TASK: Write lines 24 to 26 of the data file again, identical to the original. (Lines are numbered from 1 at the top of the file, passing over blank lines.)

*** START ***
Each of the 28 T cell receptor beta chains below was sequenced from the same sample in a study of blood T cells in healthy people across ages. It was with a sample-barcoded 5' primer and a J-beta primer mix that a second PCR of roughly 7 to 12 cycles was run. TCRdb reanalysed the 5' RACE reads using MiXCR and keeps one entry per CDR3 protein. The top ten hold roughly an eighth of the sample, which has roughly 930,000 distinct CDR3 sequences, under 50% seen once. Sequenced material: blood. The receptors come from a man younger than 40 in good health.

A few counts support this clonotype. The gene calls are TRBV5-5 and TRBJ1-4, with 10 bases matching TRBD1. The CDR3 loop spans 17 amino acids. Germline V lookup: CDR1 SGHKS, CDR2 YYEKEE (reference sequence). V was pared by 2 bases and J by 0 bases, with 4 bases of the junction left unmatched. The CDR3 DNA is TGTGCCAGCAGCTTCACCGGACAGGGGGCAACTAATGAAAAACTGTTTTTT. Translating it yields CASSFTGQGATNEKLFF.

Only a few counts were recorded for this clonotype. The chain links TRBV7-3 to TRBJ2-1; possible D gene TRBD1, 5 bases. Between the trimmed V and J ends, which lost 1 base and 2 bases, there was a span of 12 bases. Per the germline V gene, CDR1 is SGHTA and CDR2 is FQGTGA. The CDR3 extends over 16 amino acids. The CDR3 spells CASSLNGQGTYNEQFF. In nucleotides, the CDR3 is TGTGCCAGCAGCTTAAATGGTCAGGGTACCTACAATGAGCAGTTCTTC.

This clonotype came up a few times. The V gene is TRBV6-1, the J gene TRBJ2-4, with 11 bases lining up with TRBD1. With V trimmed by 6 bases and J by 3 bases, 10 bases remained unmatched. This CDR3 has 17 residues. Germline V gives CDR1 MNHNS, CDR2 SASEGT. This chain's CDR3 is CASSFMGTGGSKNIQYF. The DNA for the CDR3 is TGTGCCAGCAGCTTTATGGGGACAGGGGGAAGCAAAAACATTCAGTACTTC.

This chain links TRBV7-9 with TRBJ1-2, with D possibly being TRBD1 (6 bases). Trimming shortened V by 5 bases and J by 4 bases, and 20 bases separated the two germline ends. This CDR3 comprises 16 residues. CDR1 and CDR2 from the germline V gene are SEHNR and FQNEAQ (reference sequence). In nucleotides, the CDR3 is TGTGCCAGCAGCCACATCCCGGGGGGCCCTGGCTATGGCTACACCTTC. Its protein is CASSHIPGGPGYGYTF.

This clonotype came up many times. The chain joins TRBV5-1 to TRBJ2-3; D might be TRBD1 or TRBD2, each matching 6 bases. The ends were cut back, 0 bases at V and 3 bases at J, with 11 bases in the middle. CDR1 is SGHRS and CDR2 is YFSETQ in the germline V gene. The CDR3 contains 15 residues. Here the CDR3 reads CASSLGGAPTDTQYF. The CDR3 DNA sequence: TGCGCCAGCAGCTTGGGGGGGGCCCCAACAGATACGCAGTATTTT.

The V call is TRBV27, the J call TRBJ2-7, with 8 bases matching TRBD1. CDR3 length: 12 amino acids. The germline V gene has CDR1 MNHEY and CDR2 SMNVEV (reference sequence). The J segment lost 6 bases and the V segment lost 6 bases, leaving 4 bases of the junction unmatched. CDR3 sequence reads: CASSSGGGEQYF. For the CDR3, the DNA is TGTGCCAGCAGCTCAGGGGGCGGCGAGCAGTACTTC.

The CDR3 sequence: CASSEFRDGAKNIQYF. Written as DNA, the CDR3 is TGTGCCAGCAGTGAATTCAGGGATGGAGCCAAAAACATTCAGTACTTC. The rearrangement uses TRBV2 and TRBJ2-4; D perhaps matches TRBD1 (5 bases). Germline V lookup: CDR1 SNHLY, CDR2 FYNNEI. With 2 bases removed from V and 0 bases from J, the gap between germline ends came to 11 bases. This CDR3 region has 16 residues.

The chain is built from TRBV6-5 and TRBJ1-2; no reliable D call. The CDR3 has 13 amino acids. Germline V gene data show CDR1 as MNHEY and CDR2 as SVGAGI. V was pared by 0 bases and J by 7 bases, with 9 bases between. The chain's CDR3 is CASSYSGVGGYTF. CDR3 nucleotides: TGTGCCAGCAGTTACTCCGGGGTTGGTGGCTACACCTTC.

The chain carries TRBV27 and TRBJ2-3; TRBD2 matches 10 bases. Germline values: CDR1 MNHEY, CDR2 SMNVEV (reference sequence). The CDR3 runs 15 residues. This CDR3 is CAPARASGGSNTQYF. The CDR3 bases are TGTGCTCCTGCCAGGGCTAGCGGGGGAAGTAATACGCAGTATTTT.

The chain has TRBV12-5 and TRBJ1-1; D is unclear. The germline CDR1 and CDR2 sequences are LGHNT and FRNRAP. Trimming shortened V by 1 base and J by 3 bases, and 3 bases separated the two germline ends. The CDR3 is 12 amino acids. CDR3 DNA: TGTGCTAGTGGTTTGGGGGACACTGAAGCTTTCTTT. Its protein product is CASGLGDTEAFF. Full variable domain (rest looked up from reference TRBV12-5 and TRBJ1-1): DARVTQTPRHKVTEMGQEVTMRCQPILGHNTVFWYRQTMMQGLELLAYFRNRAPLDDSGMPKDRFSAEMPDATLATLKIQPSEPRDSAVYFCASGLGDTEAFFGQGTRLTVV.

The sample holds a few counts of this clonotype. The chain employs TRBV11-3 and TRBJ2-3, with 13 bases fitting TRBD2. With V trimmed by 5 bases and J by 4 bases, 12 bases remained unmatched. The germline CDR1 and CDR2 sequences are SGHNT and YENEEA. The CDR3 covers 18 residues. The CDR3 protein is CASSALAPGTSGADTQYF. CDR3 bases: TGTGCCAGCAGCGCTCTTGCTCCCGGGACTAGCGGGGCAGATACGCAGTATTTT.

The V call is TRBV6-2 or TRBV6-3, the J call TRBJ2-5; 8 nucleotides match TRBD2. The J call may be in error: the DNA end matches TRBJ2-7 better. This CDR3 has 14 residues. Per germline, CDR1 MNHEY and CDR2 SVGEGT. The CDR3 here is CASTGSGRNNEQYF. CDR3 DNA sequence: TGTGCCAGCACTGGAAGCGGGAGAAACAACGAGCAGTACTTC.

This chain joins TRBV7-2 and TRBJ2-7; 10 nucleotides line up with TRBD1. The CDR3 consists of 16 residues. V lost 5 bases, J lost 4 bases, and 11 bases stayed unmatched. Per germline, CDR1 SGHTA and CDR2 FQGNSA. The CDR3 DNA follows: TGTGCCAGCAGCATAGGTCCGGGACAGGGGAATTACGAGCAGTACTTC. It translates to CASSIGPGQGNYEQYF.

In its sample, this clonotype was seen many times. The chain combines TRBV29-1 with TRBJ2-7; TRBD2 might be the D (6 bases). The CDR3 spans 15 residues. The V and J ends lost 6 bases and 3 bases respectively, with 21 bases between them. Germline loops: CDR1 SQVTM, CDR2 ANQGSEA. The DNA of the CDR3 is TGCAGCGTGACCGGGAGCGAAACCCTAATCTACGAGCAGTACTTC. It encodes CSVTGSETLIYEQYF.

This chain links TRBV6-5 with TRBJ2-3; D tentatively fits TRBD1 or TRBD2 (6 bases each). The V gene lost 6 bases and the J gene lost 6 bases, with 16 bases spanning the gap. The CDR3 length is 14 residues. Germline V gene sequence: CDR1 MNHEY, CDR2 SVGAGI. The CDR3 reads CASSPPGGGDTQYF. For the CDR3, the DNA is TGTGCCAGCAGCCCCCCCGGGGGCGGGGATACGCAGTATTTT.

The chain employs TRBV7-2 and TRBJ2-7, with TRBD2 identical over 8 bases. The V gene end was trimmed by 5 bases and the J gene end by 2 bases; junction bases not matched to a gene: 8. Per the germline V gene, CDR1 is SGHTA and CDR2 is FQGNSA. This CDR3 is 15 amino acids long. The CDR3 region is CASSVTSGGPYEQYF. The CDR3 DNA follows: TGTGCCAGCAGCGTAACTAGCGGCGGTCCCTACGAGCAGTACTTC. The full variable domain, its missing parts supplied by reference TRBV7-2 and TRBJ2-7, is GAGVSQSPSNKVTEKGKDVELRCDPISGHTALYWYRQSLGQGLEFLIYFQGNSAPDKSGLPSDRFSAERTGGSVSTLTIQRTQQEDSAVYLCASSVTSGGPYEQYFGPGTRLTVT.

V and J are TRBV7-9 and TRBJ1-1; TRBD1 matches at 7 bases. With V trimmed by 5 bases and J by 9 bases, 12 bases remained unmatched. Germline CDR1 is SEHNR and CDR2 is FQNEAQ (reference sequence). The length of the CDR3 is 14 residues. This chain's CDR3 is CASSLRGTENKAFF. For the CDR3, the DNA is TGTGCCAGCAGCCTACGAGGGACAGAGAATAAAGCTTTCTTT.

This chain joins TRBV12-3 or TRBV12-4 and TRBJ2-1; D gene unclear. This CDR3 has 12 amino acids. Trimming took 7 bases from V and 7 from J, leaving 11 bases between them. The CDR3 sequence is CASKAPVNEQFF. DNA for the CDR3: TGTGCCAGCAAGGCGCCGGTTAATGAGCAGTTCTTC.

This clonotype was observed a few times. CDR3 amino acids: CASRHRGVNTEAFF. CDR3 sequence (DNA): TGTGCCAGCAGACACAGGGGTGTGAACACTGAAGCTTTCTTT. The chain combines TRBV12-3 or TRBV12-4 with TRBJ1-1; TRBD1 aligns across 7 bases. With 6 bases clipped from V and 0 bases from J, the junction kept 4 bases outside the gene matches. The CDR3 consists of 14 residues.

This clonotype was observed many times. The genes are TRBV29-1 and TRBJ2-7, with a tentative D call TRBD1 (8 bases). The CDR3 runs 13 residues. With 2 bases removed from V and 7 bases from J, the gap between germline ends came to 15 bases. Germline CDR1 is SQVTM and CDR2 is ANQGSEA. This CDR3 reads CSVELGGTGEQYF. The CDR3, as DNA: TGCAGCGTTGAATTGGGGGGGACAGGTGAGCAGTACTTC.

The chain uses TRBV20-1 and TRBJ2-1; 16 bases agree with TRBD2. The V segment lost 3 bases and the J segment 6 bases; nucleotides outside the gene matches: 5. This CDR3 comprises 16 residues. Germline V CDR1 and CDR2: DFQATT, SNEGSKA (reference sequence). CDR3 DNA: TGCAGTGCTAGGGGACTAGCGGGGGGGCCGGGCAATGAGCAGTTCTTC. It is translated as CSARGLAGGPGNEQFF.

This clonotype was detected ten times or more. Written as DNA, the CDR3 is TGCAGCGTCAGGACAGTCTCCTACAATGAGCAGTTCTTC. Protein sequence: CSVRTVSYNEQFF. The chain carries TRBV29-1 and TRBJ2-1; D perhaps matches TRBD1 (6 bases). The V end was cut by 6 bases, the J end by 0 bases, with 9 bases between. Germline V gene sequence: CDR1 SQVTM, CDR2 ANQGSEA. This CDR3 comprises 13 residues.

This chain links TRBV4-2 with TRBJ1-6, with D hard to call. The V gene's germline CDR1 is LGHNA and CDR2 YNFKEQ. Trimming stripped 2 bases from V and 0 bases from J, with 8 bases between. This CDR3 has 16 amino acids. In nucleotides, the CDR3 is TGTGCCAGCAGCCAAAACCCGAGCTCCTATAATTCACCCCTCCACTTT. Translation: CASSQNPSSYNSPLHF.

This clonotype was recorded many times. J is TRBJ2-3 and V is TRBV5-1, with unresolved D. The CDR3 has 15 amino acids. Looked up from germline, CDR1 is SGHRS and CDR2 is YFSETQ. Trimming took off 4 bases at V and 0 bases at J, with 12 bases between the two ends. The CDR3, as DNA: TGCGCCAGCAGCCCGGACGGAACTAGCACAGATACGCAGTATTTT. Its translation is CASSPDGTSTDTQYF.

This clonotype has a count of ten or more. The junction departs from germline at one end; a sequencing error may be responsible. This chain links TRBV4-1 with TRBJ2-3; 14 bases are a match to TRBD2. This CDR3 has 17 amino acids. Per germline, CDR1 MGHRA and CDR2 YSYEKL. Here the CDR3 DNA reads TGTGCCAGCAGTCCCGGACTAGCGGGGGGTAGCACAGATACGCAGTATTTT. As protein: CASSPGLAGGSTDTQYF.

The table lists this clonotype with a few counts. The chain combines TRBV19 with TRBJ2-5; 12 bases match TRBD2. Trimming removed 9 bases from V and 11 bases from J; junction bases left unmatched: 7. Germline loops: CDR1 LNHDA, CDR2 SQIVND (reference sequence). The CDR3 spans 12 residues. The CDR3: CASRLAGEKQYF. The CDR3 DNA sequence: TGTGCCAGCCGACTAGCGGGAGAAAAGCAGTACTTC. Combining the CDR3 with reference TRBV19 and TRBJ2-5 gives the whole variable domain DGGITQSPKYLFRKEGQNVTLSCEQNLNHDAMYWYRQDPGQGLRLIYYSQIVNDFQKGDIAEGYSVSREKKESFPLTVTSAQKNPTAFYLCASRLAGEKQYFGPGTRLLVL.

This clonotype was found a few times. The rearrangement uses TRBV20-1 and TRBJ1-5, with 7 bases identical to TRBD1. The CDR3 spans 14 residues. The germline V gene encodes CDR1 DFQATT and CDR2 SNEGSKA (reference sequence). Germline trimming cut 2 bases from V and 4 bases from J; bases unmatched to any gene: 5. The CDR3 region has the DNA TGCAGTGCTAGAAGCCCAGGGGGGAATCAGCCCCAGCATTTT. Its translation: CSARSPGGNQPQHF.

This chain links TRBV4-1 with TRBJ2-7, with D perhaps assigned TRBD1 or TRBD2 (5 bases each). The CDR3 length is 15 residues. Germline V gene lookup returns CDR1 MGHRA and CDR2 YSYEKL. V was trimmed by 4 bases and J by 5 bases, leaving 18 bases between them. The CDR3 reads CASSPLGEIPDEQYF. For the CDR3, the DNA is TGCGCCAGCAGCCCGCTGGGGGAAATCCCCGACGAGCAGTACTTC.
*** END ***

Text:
This chain links TRBV4-2 with TRBJ1-6, with D hard to call. The V gene's germline CDR1 is LGHNA and CDR2 YNFKEQ. Trimming stripped 2 bases from V and 0 bases from J, with 8 bases between. This CDR3 has 16 amino acids. In nucleotides, the CDR3 is TGTGCCAGCAGCCAAAACCCGAGCTCCTATAATTCACCCCTCCACTTT. Translation: CASSQNPSSYNSPLHF.

This clonotype was recorded many times. J is TRBJ2-3 and V is TRBV5-1, with unresolved D. The CDR3 has 15 amino acids. Looked up from germline, CDR1 is SGHRS and CDR2 is YFSETQ. Trimming took off 4 bases at V and 0 bases at J, with 12 bases between the two ends. The CDR3, as DNA: TGCGCCAGCAGCCCGGACGGAACTAGCACAGATACGCAGTATTTT. Its translation is CASSPDGTSTDTQYF.

This clonotype has a count of ten or more. The junction departs from germline at one end; a sequencing error may be responsible. This chain links TRBV4-1 with TRBJ2-3; 14 bases are a match to TRBD2. This CDR3 has 17 amino acids. Per germline, CDR1 MGHRA and CDR2 YSYEKL. Here the CDR3 DNA reads TGTGCCAGCAGTCCCGGACTAGCGGGGGGTAGCACAGATACGCAGTATTTT. As protein: CASSPGLAGGSTDTQYF.